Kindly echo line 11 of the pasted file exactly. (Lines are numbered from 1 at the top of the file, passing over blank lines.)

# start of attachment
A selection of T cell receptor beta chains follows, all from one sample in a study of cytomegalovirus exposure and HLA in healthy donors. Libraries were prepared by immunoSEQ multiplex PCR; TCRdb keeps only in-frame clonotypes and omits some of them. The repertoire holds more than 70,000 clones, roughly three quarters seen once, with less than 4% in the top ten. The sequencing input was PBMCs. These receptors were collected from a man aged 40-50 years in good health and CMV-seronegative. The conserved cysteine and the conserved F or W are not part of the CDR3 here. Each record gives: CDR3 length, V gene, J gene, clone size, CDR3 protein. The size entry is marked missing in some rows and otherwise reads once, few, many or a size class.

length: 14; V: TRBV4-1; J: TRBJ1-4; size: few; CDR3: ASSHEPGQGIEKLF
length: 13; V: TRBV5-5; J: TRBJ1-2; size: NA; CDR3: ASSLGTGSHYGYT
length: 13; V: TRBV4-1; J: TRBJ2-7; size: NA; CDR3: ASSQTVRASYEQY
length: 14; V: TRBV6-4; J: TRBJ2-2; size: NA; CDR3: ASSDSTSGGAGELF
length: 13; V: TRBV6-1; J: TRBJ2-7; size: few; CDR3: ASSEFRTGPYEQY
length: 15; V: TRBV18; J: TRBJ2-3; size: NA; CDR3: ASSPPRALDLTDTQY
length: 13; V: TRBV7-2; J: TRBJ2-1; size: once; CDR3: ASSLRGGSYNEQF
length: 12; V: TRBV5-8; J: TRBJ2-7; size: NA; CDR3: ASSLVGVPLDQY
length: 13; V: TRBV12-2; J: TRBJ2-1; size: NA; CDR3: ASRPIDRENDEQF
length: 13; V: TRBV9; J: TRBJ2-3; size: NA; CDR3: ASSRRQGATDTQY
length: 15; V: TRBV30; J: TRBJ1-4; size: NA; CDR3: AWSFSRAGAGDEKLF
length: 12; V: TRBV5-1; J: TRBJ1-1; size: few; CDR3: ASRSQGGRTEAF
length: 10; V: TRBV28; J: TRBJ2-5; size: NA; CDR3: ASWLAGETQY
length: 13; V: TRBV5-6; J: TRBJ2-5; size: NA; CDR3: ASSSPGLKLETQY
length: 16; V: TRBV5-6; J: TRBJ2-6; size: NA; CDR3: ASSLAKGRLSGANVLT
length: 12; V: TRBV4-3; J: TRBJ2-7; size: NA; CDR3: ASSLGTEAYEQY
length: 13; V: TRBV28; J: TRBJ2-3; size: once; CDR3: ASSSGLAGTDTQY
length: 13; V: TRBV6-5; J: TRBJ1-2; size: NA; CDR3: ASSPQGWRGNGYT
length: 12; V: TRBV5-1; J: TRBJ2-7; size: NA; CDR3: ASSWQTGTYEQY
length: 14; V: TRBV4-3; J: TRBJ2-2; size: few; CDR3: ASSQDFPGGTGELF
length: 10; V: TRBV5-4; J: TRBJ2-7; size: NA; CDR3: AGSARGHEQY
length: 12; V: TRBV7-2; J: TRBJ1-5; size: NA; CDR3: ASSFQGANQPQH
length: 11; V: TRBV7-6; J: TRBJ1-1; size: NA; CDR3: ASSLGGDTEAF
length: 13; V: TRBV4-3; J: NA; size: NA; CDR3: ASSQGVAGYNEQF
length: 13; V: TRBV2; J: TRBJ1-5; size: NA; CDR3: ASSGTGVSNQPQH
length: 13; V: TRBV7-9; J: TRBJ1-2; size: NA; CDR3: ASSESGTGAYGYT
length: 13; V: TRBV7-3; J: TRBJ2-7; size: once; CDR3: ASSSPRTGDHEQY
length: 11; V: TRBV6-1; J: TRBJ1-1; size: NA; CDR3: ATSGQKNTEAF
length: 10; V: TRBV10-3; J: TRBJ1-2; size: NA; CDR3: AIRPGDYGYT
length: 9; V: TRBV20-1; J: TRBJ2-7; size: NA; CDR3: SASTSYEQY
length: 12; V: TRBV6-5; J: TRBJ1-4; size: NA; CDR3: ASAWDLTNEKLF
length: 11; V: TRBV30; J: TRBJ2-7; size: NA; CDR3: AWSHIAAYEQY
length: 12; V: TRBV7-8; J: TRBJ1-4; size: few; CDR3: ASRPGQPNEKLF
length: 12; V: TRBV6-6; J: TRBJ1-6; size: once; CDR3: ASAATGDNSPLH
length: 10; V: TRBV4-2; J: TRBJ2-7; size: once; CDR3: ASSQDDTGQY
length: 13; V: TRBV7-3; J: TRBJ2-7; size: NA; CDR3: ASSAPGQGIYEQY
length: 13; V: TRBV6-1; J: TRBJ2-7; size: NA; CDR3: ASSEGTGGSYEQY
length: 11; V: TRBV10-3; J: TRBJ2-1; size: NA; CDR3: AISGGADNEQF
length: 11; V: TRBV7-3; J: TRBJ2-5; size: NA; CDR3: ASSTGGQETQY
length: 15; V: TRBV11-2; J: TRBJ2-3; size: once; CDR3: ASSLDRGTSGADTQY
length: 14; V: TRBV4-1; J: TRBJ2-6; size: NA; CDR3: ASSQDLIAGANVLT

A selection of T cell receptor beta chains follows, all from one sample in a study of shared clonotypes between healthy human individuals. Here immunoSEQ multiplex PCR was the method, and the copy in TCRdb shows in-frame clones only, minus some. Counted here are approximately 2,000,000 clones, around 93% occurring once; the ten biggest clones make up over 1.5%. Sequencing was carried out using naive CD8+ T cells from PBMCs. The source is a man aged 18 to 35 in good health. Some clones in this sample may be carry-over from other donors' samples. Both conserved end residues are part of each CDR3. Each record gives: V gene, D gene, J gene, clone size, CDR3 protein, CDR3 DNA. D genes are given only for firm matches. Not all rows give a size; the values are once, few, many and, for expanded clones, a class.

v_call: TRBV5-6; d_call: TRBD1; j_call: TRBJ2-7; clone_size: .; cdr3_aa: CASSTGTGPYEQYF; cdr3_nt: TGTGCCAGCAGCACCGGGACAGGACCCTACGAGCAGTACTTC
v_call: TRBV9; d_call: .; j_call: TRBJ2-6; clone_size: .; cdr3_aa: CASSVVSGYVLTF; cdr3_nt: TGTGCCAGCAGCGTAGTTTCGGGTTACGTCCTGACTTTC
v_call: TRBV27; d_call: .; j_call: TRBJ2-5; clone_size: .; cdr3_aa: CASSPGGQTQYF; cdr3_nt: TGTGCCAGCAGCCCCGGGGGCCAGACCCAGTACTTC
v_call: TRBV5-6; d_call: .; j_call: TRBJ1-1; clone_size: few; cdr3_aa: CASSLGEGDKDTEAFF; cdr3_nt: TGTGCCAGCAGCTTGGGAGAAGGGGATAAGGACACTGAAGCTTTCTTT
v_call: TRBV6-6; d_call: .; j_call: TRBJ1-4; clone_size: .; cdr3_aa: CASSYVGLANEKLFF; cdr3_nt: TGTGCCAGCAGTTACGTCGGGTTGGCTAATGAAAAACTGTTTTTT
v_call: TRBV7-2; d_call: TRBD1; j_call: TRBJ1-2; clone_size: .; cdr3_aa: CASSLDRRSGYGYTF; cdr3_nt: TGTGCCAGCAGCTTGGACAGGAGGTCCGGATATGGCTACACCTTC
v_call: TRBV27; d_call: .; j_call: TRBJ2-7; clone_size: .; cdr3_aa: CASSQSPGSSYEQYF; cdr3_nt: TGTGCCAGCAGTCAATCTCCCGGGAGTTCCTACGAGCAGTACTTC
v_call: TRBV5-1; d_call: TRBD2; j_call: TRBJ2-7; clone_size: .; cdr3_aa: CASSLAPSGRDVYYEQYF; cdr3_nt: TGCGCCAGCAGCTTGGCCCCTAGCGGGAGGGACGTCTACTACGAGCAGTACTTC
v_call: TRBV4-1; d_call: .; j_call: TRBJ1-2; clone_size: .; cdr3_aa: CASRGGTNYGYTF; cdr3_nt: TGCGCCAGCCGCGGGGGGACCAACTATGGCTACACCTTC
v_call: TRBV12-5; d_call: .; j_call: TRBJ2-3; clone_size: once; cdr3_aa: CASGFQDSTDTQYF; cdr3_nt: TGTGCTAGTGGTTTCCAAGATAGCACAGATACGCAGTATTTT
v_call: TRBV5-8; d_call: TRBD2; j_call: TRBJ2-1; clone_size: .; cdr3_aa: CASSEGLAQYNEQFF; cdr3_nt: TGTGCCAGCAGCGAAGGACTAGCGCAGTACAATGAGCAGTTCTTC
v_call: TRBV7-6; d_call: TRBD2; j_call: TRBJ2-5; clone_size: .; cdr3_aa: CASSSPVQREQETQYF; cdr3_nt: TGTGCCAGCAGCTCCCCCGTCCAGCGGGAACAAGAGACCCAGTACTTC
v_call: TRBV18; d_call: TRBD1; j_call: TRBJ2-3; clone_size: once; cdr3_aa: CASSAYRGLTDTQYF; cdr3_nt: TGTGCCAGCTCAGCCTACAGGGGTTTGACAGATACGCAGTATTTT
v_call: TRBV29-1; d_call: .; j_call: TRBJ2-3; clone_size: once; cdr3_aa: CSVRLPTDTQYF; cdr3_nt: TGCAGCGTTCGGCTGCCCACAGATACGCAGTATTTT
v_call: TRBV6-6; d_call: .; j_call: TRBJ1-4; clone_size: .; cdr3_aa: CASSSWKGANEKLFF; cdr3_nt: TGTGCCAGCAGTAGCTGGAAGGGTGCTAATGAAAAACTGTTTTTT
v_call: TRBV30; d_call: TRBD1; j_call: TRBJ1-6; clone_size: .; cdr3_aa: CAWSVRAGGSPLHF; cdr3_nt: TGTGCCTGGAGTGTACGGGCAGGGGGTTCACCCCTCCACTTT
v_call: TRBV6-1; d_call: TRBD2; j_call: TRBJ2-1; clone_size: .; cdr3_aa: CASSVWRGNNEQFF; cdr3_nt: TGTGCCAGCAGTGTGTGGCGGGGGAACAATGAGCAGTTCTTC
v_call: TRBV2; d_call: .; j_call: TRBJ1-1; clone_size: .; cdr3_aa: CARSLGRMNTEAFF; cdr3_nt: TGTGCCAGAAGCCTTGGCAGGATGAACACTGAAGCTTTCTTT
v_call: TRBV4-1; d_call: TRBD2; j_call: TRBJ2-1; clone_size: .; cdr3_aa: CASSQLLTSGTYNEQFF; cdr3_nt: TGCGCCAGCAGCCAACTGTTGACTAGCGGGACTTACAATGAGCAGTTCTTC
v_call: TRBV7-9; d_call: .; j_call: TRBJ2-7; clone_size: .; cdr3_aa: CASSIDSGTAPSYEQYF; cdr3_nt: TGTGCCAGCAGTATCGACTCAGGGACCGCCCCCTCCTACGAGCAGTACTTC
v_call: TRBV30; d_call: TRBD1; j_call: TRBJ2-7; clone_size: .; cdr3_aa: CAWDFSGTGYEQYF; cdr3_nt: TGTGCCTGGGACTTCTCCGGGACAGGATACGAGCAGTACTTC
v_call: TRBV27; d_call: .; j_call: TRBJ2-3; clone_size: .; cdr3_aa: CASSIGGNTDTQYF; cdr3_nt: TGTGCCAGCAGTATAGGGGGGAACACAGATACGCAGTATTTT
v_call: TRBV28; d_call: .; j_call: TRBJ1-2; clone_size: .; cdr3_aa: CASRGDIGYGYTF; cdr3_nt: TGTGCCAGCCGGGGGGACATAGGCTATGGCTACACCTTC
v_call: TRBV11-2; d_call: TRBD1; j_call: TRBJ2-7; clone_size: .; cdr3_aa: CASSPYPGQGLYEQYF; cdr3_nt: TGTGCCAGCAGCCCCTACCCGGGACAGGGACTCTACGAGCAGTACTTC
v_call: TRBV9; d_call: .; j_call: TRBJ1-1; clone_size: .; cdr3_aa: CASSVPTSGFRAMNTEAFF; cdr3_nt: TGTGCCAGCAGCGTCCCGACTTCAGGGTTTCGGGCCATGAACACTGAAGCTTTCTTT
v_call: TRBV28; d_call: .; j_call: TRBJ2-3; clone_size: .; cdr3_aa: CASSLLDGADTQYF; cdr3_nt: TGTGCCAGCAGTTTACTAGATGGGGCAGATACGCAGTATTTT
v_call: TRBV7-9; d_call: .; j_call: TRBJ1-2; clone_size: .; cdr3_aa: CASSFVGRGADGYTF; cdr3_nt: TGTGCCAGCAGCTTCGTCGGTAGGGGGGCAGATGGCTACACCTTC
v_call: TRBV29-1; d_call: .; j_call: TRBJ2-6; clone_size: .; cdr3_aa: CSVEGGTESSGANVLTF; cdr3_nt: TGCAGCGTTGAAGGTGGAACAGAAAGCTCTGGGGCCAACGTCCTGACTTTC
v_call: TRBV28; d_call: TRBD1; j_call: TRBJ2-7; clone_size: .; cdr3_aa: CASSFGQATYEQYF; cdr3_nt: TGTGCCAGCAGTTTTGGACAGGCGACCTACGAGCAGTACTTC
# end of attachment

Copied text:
length: 13; V: TRBV9; J: TRBJ2-3; size: NA; CDR3: ASSRRQGATDTQY